E De people
|270,348 (1999 est.)|
|Regions with significant populations|
The E De (also Ê Đê, Rhade, or Rade) are an ethnic group of southern Vietnam (population 270,348 in 1999).
The E De language is a member of the Chamic group of the Malayo-Polynesian branch of the Austronesian language family. It is related to the Cham language of central Vietnam and the Malayo-Polynesian languages of Indonesia, Malaysia, Madagascar, Philippines and other Pacific Islands (Hawaii, New Zealand, Rapa Nui, Samoa, Guam, Fiji, etc.). They have a writing system developed on the basis of the Latin script in the 1920s.
 Kinship and Social Structure
The E De practice matrilineal descent. Descent is traced through the female line, and family property is in the hands of and inherited from women. The basic kinship unit is the matrilineage; these are grouped into higher-level matrilineal sibs (matrisibs). The E De are further divided into two phratries. The women of a matrilineage and their spouses and children live together in a longhouse. The lineage holds corporate property such as paddy land, cattle, gongs, and jars; these are held by the senior female of the matrilineage. The lineage also engages in the farming of common lands and maintenance of the longhouse. The head of the longhouse itself is a man, with the position most commonly inherited by the spouse of the daughter or sister-in-law of the previous longhouse head.
Matrilineages and matrisibs are exogamous, with both sexual intercourse and marriage prohibited. The phratries also impose some restrictions on marriage. Couples violating these restrictions must sacrifice a buffalo, though violating phratry restrictions are generally not seen as being as serious, and require only the sacrifice of a pig. Residence is matrilocal.
Ede music is very deversifying and playing music is the way that Ede people communicate to the God (Ede language: yang) and to other people.
 Musical instruments
- Gong: There are several sets of gongs used. The knah gong set is made up of six suspended gongs :knah, hlinang or knah hliang, mdu khơk or knah khơk, hluê khơk or mong, hluê hliang, hluê khơk điêt or k'khiêt, knah di, and the largest one is ching sar; as well as two bossed gongs: mđũ and ana (there is also h'gor drum). The others are: chinh k'ram, đinh tút. E De gong culture has been recognized by UNESCO as one of the Masterpieces of the Oral and Intangible Heritage of Humanity.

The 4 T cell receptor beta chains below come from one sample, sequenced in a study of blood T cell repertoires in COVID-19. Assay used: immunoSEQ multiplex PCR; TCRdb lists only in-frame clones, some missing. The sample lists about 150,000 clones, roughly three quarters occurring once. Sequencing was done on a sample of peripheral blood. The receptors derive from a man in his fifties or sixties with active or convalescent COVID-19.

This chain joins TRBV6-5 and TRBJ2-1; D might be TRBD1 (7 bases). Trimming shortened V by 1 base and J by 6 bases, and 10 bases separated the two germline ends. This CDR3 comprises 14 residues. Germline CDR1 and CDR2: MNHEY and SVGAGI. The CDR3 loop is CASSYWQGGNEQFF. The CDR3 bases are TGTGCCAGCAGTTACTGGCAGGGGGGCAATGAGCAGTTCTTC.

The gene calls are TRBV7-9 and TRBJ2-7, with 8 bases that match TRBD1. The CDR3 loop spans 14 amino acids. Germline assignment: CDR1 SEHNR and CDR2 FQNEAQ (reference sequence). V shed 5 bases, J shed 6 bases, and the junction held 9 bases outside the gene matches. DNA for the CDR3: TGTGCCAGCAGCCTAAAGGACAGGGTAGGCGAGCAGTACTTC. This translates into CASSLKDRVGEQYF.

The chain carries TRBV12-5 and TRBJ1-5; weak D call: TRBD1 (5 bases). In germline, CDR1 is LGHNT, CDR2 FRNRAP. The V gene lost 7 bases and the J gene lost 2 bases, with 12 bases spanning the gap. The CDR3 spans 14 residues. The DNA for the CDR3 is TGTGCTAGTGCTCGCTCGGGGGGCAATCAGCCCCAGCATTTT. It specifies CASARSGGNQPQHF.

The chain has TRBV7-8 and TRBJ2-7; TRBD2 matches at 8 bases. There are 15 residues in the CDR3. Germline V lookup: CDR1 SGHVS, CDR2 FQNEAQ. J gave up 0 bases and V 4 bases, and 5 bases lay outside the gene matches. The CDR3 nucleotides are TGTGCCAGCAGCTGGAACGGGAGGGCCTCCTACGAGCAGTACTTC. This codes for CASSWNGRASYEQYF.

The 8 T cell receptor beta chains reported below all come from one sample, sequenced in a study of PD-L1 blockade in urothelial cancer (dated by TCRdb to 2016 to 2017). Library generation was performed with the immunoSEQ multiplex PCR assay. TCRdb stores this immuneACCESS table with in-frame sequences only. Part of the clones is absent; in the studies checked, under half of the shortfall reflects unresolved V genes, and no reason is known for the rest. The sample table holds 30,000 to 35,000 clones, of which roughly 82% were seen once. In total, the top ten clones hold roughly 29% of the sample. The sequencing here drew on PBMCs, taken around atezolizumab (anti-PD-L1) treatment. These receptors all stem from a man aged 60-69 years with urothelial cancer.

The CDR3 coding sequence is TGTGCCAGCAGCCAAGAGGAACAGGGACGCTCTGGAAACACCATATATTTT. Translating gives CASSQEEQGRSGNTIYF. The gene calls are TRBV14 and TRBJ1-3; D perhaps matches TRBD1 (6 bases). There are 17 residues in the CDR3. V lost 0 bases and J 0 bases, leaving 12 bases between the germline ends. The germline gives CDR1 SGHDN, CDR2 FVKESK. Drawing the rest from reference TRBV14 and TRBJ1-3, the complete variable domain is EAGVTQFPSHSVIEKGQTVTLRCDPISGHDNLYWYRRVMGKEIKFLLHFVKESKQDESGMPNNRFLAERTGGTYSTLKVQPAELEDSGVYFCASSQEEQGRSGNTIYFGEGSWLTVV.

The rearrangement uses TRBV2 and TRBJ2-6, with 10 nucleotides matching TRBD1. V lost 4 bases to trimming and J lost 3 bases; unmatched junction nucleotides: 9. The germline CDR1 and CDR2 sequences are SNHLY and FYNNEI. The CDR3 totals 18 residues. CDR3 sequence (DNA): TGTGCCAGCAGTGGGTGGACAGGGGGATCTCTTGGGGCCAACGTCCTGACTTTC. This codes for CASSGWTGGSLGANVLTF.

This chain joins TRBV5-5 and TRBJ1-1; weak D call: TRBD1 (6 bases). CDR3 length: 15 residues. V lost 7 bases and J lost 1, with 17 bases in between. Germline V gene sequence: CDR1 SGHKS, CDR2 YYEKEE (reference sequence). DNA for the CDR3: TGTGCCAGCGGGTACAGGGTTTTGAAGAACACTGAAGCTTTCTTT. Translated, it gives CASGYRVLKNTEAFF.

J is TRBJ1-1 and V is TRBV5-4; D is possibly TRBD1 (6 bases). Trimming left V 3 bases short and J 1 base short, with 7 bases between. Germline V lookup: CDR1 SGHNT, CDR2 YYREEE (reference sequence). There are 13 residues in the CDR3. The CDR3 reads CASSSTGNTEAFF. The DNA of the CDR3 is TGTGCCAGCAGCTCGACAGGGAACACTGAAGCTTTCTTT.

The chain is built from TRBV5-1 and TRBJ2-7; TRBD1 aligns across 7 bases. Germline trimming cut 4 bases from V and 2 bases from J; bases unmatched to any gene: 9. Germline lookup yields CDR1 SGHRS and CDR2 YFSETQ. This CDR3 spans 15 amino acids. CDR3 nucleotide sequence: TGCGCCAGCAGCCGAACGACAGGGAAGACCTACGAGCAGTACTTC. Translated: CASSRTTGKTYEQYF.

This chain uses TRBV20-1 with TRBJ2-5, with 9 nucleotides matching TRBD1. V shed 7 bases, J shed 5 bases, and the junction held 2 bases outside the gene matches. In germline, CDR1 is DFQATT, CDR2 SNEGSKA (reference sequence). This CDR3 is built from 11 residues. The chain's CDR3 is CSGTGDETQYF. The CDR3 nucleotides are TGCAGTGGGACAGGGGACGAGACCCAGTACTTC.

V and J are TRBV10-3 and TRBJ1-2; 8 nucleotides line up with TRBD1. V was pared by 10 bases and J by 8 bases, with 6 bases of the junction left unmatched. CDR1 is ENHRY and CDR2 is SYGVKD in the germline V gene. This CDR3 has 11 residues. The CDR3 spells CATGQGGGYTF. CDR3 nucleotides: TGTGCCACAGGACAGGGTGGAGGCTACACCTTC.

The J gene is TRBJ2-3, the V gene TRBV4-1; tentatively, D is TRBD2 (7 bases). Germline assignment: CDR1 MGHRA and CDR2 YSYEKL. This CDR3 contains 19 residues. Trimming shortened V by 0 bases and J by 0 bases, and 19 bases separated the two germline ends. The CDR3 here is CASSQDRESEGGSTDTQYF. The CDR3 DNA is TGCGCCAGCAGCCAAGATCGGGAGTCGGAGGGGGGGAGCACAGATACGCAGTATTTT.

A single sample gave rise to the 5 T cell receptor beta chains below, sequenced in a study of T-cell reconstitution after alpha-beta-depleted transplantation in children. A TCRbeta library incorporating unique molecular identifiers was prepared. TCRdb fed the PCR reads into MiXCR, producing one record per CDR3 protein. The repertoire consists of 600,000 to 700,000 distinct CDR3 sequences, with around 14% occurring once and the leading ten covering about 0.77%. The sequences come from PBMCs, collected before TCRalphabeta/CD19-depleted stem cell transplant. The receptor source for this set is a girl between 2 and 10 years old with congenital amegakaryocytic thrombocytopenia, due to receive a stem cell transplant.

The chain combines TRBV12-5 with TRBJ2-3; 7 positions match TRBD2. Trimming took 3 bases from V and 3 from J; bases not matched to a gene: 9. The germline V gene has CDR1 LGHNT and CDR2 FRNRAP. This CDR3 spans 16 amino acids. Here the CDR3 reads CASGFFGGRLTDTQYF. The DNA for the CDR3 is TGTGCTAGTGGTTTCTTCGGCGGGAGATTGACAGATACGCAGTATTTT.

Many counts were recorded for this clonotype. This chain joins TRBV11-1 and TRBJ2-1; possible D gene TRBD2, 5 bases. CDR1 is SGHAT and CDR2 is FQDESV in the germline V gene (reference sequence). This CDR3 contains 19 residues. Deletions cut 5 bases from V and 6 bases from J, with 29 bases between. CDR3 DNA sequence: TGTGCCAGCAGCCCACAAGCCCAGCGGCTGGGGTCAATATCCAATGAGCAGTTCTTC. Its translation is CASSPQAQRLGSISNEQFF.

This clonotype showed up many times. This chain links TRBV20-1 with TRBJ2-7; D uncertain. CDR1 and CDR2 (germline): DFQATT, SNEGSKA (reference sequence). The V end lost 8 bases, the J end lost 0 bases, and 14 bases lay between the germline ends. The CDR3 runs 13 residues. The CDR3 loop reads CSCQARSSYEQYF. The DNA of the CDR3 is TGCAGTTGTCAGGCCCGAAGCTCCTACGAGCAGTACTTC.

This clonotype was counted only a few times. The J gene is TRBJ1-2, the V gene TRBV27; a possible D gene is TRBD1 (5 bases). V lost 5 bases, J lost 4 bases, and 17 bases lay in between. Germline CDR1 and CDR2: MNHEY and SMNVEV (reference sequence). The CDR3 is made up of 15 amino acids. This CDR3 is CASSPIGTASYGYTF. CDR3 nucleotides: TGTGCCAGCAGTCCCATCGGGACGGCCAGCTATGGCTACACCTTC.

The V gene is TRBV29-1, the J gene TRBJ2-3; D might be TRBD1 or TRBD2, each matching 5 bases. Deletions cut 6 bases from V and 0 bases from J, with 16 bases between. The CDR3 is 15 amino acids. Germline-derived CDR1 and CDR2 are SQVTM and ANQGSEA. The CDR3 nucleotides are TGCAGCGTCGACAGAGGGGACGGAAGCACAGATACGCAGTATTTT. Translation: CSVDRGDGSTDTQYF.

- Flute (Ede language: đing): đing năm, ky pah, đing tak ta (or đing buốt klé), đing buốt tút, đing buốt trok, đing rinh, đing téc.
- String instrument: brố, goong.
- Others: chinh đing aráp,gông kram, đing pah, đing ktuk, đing pâng, kni.
 Style of music
- Kư- ứt: a kind of telling the epic accompanied with đing buốt trok.
- Ayray: a kind of love songs accompanied with đing năm.
A typical house of E De people is the longhouse made of bamboo and wood. The longhouse's length is measured by the number of collar beams (E De language: de). Once a girl living in the house gets married, the house is lengthened by one compartment, as the matrilocal aspect of E De marriage means that the husband will live in his wife's house. The orientation of building is North-South. The longhouse's space is divided into two parts: Gah part's area makes up 1/3- 2/3 the total area is considered as the living room and the other part Ok includes bedrooms. There are two doors: the front door is for men, the back door is for women and two stairs: male stair and female stair.
Longhouses can be 100 meters long and house from three to nine families. A traditional description of the size of the longhouse is: "The house is as long as the gong's echo".
 Vietnam War
During the Vietnam War, American and South Vietnamese military advisers feared that the Viet Cong would convert Rhade tribesman in the Darlac Province to their support. They instituted a program by which American Special Forces sought to train the Rhade in "village self-defense programs." The E De made up a portion of the United States' Montagnard allies, and after the war some fled to the United States, mainly residing in North Carolina.
 Notable E De people
- Y Điêng, writer and ethnologist
- Linh Nga Niê Kđăm, singer and musical researcher
- Y Moan, popular singer
- Gelly Long dancer and singer
 Customary law
L. Sabatier has collected 236 articles. The highest number of articles is of marriage and family matter, followed by property ownership and relationship between the head of villages and villagers. The main principles are that communal nature and equality are under guarantee. Judges are called khoa phat kdi.
- Lebar p.253
- Lebar, p.253
- Lebar, p. 254
- Kelly 6-7
- "MONTAGNARDS - Their History and Culture". Cultural Orientation Resource Center. Retrieved 28 November 2010.
 Works cited
- Kelly, Francis John (1989) . History of Special Forces in Vietnam, 1961-1971. Washington, D.C.: United States Army Center of Military History. CMH Pub 90-23.
- Lebar, Frank M.; Gerald C. Hickey, John K. Musgrave (1964). Ethnic Groups of Mainland Southeast Asia. New Haven, Connecticut: Human Relations Area Files Press. Library of Congress Catalog Card Number: 64-25414.
|Wikimedia Commons has media related to: E De people|
- Ede People in Vietnam
- Ethnologue page
- The Ede, The Peoples of the World Foundation. Page about the E De in the United States